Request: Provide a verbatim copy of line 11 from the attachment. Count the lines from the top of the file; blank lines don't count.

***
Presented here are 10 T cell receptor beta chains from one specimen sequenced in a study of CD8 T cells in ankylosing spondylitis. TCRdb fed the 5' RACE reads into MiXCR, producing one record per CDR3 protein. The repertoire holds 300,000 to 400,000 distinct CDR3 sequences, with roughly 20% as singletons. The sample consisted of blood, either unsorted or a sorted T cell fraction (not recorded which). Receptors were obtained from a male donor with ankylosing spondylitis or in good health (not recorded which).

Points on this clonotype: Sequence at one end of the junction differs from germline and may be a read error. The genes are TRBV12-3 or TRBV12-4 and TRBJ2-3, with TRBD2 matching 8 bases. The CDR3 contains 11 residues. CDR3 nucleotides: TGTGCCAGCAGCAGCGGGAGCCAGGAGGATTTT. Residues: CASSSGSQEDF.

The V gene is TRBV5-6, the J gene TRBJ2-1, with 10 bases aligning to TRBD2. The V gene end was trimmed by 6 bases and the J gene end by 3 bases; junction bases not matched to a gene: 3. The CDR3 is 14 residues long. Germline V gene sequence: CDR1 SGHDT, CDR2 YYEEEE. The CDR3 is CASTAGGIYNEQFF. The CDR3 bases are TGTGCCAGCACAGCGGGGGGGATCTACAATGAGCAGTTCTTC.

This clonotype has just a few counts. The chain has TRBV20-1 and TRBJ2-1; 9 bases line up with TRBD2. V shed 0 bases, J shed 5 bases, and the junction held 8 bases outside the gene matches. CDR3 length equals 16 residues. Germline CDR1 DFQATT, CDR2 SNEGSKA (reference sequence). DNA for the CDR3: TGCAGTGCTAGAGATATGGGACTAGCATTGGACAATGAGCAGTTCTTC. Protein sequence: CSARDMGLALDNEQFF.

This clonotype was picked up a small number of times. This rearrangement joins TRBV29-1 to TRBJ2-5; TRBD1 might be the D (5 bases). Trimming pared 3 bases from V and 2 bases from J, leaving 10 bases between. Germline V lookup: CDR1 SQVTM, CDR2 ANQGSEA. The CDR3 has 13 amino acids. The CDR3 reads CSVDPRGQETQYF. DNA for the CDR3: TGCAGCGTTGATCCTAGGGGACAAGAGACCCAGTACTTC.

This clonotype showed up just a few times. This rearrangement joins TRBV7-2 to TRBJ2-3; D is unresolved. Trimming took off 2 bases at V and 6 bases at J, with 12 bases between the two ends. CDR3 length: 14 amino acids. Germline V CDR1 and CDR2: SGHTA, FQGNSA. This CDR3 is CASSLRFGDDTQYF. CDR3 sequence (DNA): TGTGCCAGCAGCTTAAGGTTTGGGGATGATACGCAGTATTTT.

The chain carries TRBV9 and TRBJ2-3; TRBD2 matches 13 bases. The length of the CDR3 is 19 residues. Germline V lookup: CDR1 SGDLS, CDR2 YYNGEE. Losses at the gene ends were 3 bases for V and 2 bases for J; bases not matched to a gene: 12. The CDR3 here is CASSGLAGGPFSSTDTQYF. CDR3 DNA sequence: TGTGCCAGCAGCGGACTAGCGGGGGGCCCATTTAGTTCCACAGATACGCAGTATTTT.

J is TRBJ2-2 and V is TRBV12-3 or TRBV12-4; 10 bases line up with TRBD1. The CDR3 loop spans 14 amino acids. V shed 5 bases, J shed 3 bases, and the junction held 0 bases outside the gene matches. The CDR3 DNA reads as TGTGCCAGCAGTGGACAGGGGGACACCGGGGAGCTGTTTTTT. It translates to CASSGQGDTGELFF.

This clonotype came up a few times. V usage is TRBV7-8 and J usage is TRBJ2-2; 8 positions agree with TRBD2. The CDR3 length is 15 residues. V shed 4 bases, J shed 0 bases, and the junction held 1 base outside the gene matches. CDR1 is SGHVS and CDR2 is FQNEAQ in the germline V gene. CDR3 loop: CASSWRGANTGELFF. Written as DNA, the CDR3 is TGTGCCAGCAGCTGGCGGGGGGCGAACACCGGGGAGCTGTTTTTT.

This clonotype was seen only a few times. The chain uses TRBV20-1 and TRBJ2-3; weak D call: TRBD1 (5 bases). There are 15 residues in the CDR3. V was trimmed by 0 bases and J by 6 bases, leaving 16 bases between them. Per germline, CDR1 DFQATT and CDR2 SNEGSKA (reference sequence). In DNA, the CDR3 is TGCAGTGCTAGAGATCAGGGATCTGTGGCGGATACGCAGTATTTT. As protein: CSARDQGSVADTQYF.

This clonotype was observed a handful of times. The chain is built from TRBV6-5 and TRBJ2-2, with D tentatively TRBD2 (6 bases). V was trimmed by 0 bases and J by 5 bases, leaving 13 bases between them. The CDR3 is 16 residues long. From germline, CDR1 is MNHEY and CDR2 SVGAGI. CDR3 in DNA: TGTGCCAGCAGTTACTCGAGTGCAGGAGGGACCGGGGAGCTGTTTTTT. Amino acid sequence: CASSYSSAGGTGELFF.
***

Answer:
This clonotype was observed a handful of times. The chain is built from TRBV6-5 and TRBJ2-2, with D tentatively TRBD2 (6 bases). V was trimmed by 0 bases and J by 5 bases, leaving 13 bases between them. The CDR3 is 16 residues long. From germline, CDR1 is MNHEY and CDR2 SVGAGI. CDR3 in DNA: TGTGCCAGCAGTTACTCGAGTGCAGGAGGGACCGGGGAGCTGTTTTTT. Amino acid sequence: CASSYSSAGGTGELFF.